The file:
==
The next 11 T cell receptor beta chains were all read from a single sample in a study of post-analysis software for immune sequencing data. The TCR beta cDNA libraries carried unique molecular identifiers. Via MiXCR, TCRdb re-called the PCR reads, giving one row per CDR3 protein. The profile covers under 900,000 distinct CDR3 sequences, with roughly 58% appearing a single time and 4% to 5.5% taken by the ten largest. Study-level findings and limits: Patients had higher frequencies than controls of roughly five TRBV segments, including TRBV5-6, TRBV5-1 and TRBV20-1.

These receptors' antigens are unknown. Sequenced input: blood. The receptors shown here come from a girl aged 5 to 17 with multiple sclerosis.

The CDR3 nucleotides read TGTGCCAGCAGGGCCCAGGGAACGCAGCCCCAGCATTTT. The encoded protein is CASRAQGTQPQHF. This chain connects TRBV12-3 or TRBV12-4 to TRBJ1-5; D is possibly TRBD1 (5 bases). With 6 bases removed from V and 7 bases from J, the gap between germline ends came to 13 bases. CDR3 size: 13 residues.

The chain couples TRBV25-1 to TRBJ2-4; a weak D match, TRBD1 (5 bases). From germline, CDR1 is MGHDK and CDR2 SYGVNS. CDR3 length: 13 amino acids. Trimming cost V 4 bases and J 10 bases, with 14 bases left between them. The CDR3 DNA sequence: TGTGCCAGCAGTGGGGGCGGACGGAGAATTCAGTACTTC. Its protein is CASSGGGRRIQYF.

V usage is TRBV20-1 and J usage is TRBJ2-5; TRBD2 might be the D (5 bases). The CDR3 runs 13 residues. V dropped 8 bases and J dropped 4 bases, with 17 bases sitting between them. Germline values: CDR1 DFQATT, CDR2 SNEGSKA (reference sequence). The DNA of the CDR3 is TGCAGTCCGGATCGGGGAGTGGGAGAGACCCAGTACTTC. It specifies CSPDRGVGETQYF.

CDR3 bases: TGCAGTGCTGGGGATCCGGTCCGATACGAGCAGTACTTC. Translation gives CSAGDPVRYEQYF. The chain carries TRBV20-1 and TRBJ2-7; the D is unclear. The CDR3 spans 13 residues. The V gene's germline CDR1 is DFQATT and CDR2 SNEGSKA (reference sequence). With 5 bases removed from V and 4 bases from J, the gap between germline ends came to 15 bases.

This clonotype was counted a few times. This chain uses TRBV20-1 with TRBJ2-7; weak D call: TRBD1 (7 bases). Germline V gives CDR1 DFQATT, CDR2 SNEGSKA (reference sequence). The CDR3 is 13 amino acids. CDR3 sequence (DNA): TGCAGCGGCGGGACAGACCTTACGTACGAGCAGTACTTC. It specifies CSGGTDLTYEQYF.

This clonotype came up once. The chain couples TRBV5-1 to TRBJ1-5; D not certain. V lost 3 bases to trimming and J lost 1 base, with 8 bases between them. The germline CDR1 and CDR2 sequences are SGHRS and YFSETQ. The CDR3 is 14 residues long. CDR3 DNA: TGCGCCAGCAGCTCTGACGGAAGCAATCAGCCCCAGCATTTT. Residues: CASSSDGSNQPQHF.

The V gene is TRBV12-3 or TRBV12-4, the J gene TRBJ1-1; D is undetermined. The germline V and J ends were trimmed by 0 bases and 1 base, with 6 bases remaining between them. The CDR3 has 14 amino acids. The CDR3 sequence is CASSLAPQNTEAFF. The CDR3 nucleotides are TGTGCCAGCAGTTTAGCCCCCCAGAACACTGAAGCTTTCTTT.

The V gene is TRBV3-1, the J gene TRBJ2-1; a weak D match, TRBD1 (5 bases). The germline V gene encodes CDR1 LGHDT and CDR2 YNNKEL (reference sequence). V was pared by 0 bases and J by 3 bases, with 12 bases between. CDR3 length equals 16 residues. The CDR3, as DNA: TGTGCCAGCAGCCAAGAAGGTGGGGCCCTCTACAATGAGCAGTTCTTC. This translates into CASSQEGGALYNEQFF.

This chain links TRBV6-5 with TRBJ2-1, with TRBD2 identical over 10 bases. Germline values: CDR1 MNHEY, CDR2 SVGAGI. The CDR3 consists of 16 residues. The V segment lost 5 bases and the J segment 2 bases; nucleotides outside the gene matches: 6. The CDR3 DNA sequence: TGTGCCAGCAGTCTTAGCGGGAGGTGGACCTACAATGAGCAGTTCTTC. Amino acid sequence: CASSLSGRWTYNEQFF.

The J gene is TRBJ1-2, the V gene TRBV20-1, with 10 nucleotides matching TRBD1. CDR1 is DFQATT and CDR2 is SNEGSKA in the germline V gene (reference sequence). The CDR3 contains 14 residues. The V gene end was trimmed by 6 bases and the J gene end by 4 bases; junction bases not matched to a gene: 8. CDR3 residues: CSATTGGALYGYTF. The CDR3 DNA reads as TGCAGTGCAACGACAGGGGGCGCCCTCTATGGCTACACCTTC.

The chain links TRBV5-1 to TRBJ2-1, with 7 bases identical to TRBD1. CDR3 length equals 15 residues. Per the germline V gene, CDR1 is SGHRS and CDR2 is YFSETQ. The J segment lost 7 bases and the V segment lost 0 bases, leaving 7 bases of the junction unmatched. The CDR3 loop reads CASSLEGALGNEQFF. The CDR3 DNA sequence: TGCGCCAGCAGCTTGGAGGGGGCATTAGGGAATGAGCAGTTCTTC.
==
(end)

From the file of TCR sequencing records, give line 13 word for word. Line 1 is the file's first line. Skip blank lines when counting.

The chain links TRBV5-1 to TRBJ2-1, with 7 bases identical to TRBD1. CDR3 length equals 15 residues. Per the germline V gene, CDR1 is SGHRS and CDR2 is YFSETQ. The J segment lost 7 bases and the V segment lost 0 bases, leaving 7 bases of the junction unmatched. The CDR3 loop reads CASSLEGALGNEQFF. The CDR3 DNA sequence: TGCGCCAGCAGCTTGGAGGGGGCATTAGGGAATGAGCAGTTCTTC.